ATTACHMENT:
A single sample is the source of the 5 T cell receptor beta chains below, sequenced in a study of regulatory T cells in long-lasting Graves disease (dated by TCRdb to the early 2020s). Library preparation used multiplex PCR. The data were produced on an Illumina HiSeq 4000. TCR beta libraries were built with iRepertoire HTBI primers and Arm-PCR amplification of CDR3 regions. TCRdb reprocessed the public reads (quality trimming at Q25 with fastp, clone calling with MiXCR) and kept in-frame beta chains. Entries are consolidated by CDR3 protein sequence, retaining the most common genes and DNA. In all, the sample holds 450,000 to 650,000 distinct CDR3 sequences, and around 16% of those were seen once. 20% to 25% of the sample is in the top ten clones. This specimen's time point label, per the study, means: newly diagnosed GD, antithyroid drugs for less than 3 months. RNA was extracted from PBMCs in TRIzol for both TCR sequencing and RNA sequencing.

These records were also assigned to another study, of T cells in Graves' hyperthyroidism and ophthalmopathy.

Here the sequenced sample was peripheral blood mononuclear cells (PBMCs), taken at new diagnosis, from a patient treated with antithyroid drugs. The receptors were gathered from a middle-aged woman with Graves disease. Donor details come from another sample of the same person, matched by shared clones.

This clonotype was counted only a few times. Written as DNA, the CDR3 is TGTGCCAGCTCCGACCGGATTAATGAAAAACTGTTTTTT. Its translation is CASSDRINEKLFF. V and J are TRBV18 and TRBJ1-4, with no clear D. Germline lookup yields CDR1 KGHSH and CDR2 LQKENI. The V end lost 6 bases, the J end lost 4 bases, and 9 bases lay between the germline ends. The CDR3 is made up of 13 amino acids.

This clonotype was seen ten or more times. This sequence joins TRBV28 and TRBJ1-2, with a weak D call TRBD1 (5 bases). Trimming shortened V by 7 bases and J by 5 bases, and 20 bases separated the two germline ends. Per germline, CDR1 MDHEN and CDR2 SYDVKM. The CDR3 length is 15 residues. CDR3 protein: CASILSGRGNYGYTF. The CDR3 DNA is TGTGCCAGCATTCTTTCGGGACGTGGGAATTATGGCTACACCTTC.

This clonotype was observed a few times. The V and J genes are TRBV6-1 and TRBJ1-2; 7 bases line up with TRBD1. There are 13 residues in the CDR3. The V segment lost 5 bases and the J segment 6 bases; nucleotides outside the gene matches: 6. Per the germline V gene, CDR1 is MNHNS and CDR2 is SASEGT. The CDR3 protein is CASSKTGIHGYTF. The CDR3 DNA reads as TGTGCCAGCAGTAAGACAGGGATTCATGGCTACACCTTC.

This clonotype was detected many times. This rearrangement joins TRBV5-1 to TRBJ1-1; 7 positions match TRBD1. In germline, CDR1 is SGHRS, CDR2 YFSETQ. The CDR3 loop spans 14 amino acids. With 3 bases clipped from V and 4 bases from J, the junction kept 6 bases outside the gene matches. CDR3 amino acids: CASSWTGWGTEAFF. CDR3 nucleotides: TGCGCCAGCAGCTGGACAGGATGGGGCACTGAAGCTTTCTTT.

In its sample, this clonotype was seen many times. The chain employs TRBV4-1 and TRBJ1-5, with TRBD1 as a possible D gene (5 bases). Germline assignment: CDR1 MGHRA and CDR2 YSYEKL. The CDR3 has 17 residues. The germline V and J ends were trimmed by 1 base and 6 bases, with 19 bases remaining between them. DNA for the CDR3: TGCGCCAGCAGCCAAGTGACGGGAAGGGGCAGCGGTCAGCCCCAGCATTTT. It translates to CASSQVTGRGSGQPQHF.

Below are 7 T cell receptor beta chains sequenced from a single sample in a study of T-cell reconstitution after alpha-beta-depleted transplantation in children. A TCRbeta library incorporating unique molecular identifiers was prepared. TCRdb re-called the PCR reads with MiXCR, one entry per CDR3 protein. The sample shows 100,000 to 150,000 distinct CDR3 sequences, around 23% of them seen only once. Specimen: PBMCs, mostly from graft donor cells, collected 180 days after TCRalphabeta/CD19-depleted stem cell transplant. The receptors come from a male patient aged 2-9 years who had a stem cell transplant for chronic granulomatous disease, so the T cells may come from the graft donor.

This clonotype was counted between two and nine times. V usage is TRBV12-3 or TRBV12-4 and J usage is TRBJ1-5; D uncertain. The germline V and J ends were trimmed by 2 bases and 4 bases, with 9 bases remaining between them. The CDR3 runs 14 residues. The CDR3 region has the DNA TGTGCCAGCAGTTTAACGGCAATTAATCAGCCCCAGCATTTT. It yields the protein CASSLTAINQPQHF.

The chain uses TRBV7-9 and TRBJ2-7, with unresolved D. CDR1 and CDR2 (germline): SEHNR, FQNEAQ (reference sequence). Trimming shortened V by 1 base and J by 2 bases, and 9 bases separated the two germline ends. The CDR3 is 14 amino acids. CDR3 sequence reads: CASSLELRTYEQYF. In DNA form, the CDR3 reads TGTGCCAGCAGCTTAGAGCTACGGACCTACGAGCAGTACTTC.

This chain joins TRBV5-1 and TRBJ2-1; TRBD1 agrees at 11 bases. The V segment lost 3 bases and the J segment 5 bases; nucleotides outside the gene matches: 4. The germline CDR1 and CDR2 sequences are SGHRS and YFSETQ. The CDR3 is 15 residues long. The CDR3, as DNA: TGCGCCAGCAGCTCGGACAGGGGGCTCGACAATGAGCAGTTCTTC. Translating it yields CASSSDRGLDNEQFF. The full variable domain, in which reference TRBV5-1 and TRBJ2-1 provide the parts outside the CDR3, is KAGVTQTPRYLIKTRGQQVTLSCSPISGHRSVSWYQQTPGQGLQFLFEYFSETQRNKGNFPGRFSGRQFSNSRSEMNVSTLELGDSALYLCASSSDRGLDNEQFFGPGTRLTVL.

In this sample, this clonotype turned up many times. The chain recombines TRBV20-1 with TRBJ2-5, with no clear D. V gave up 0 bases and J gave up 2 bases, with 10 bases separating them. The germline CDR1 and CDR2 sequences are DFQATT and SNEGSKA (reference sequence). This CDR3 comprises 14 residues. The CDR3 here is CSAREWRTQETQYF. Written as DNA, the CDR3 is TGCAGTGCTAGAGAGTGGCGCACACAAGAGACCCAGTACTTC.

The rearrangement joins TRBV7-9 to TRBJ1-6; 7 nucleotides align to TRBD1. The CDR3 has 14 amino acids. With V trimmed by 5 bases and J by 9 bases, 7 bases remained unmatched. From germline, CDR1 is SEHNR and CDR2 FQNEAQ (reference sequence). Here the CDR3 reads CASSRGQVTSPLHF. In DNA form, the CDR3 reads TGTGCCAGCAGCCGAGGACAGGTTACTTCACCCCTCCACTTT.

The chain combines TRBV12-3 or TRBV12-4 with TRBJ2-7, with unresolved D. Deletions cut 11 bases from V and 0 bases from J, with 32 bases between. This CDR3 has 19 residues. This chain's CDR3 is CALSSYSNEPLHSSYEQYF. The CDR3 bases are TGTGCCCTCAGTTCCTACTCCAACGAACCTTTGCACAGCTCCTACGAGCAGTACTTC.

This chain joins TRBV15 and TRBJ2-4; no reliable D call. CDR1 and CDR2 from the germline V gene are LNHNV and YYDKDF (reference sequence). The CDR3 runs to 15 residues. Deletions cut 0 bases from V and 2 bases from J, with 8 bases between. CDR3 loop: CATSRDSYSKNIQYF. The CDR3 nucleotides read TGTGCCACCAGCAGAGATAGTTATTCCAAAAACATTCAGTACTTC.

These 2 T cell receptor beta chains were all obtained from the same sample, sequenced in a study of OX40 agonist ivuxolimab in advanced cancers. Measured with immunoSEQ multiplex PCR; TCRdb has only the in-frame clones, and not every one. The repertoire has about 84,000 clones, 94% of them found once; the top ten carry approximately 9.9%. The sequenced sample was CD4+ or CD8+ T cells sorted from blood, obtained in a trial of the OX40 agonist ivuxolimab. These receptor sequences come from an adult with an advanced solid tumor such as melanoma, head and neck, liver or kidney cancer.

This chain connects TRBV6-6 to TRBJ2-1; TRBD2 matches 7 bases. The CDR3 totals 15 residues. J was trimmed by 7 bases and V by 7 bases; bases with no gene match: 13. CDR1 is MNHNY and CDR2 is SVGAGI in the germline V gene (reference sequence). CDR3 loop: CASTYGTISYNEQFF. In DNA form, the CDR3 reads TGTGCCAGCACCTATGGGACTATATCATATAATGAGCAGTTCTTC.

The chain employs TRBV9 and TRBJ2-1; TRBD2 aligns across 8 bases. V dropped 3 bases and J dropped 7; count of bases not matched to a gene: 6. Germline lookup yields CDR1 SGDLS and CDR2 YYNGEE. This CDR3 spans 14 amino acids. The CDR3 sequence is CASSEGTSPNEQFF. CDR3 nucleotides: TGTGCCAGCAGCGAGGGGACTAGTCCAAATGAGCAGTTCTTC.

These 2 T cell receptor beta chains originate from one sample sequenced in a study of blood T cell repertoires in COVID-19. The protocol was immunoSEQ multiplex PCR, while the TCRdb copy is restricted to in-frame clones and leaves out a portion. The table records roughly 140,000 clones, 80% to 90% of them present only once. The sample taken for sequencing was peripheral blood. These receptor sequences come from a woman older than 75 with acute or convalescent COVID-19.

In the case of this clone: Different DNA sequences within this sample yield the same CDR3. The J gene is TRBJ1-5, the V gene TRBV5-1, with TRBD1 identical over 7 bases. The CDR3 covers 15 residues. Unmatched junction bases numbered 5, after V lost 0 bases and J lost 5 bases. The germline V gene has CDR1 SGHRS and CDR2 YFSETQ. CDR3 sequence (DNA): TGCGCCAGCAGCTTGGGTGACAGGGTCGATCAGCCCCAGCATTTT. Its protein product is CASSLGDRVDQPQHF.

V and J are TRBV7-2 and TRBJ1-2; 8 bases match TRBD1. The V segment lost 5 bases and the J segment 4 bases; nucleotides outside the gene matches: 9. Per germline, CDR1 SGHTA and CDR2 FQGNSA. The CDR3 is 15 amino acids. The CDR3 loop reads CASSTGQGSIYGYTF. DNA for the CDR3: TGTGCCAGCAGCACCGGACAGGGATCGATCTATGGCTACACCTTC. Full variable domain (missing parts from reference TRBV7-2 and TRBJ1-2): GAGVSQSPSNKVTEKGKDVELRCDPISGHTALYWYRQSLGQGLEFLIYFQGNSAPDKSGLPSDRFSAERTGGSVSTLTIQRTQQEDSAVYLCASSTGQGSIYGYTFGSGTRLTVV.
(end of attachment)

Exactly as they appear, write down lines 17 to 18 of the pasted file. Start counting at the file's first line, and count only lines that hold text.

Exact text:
These 2 T cell receptor beta chains were all obtained from the same sample, sequenced in a study of OX40 agonist ivuxolimab in advanced cancers. Measured with immunoSEQ multiplex PCR; TCRdb has only the in-frame clones, and not every one. The repertoire has about 84,000 clones, 94% of them found once; the top ten carry approximately 9.9%. The sequenced sample was CD4+ or CD8+ T cells sorted from blood, obtained in a trial of the OX40 agonist ivuxolimab. These receptor sequences come from an adult with an advanced solid tumor such as melanoma, head and neck, liver or kidney cancer.

This chain connects TRBV6-6 to TRBJ2-1; TRBD2 matches 7 bases. The CDR3 totals 15 residues. J was trimmed by 7 bases and V by 7 bases; bases with no gene match: 13. CDR1 is MNHNY and CDR2 is SVGAGI in the germline V gene (reference sequence). CDR3 loop: CASTYGTISYNEQFF. In DNA form, the CDR3 reads TGTGCCAGCACCTATGGGACTATATCATATAATGAGCAGTTCTTC.